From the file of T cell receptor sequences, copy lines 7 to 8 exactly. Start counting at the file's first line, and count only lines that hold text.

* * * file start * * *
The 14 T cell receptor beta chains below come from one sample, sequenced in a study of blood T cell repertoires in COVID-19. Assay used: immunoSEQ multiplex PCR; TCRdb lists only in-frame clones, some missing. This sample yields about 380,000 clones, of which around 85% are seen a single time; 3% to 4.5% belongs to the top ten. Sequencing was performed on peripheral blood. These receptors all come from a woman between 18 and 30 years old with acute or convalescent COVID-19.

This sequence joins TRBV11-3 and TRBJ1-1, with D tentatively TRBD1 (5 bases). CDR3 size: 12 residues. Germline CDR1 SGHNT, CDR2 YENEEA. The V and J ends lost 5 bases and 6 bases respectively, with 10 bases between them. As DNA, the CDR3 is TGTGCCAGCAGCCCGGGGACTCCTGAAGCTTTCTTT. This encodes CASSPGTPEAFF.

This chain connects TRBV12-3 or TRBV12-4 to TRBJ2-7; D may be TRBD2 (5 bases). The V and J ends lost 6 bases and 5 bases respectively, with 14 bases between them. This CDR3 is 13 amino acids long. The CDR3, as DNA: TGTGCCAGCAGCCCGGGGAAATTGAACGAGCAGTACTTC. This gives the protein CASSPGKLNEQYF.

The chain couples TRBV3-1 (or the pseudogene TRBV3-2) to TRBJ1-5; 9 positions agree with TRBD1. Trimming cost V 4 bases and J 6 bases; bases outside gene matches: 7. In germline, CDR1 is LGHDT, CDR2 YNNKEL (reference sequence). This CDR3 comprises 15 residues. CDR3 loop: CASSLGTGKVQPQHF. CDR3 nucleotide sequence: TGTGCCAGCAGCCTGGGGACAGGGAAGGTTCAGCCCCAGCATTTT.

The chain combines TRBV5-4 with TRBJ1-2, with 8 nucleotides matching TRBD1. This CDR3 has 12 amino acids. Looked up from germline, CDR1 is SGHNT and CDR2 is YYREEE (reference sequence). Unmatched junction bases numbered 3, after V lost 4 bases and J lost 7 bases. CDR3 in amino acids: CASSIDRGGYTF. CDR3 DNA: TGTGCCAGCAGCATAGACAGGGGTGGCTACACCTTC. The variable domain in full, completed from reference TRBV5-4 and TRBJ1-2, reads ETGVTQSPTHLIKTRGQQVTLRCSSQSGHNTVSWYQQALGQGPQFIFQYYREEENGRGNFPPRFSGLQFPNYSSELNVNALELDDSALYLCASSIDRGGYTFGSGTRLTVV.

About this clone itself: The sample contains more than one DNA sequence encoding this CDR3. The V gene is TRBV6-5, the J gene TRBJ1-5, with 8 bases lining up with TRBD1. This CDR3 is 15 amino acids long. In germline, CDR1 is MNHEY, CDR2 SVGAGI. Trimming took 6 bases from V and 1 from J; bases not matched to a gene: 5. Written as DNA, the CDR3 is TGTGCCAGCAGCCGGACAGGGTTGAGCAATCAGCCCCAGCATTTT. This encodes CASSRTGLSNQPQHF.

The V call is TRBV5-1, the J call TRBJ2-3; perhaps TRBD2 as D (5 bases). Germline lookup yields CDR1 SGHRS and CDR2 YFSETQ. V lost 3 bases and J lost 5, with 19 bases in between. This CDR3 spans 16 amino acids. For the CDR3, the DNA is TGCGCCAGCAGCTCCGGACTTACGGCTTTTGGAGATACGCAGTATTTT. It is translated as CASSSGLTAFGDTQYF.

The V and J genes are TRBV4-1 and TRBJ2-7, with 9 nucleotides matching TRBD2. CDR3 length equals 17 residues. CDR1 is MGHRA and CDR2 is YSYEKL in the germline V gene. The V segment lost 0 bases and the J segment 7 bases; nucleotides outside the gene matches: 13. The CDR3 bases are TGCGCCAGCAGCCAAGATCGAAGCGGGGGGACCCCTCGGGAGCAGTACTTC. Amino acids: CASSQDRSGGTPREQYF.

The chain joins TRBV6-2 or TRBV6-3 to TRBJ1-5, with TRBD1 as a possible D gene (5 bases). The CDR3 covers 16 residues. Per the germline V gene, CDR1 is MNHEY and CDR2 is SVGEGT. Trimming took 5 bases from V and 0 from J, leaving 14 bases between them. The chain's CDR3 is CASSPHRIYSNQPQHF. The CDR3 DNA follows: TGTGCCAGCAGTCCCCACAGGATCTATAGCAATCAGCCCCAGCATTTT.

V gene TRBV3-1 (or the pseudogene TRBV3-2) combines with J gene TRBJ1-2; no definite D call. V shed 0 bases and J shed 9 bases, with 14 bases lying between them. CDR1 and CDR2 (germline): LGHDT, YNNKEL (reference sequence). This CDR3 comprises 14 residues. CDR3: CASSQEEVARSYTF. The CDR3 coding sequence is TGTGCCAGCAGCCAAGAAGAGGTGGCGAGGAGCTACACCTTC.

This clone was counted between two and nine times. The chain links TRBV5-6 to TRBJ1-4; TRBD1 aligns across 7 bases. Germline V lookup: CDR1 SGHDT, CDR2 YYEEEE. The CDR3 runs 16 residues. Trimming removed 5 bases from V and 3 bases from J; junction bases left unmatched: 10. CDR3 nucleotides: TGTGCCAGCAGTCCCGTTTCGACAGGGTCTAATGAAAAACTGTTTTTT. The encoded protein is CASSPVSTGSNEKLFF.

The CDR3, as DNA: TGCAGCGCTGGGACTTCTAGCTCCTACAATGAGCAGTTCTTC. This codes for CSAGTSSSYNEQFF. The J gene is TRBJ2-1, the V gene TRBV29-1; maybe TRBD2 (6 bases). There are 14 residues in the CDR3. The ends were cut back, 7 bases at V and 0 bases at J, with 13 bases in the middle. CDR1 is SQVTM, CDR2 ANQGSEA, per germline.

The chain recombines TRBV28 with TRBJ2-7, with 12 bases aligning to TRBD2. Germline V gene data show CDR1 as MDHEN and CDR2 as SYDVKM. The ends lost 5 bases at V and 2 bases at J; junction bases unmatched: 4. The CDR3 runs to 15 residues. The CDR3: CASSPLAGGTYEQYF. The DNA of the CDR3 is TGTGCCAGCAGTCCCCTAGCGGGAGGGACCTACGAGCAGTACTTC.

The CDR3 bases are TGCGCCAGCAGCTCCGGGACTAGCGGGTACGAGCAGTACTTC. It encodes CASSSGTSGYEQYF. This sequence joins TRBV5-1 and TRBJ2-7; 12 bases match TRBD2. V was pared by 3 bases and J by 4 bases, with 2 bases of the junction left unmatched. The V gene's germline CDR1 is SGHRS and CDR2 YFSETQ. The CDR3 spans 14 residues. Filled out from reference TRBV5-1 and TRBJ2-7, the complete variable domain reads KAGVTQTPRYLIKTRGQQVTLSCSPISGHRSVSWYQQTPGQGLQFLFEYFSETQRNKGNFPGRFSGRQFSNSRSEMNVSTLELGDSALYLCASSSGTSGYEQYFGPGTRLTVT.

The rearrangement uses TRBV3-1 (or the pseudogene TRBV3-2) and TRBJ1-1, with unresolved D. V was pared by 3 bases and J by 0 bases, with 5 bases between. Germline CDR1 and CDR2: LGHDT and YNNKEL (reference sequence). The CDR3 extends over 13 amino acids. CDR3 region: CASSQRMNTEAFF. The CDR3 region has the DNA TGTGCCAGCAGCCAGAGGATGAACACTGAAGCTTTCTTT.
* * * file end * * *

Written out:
The V call is TRBV5-1, the J call TRBJ2-3; perhaps TRBD2 as D (5 bases). Germline lookup yields CDR1 SGHRS and CDR2 YFSETQ. V lost 3 bases and J lost 5, with 19 bases in between. This CDR3 spans 16 amino acids. For the CDR3, the DNA is TGCGCCAGCAGCTCCGGACTTACGGCTTTTGGAGATACGCAGTATTTT. It is translated as CASSSGLTAFGDTQYF.

The V and J genes are TRBV4-1 and TRBJ2-7, with 9 nucleotides matching TRBD2. CDR3 length equals 17 residues. CDR1 is MGHRA and CDR2 is YSYEKL in the germline V gene. The V segment lost 0 bases and the J segment 7 bases; nucleotides outside the gene matches: 13. The CDR3 bases are TGCGCCAGCAGCCAAGATCGAAGCGGGGGGACCCCTCGGGAGCAGTACTTC. Amino acids: CASSQDRSGGTPREQYF.